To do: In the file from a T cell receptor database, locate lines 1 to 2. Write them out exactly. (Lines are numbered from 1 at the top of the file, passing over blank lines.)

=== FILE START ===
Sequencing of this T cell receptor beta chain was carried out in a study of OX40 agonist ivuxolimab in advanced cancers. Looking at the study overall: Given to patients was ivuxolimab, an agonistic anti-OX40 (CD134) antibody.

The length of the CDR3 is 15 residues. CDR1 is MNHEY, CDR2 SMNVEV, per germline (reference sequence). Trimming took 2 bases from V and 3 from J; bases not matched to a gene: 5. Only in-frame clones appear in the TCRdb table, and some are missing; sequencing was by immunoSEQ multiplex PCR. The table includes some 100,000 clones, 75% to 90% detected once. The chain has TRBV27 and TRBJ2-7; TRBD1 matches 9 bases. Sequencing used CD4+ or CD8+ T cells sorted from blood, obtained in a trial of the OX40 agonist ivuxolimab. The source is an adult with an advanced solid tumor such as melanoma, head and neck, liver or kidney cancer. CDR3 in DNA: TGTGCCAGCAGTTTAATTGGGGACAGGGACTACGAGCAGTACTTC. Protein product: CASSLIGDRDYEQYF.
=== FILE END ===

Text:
Sequencing of this T cell receptor beta chain was carried out in a study of OX40 agonist ivuxolimab in advanced cancers. Looking at the study overall: Given to patients was ivuxolimab, an agonistic anti-OX40 (CD134) antibody.

The length of the CDR3 is 15 residues. CDR1 is MNHEY, CDR2 SMNVEV, per germline (reference sequence). Trimming took 2 bases from V and 3 from J; bases not matched to a gene: 5. Only in-frame clones appear in the TCRdb table, and some are missing; sequencing was by immunoSEQ multiplex PCR. The table includes some 100,000 clones, 75% to 90% detected once. The chain has TRBV27 and TRBJ2-7; TRBD1 matches 9 bases. Sequencing used CD4+ or CD8+ T cells sorted from blood, obtained in a trial of the OX40 agonist ivuxolimab. The source is an adult with an advanced solid tumor such as melanoma, head and neck, liver or kidney cancer. CDR3 in DNA: TGTGCCAGCAGTTTAATTGGGGACAGGGACTACGAGCAGTACTTC. Protein product: CASSLIGDRDYEQYF.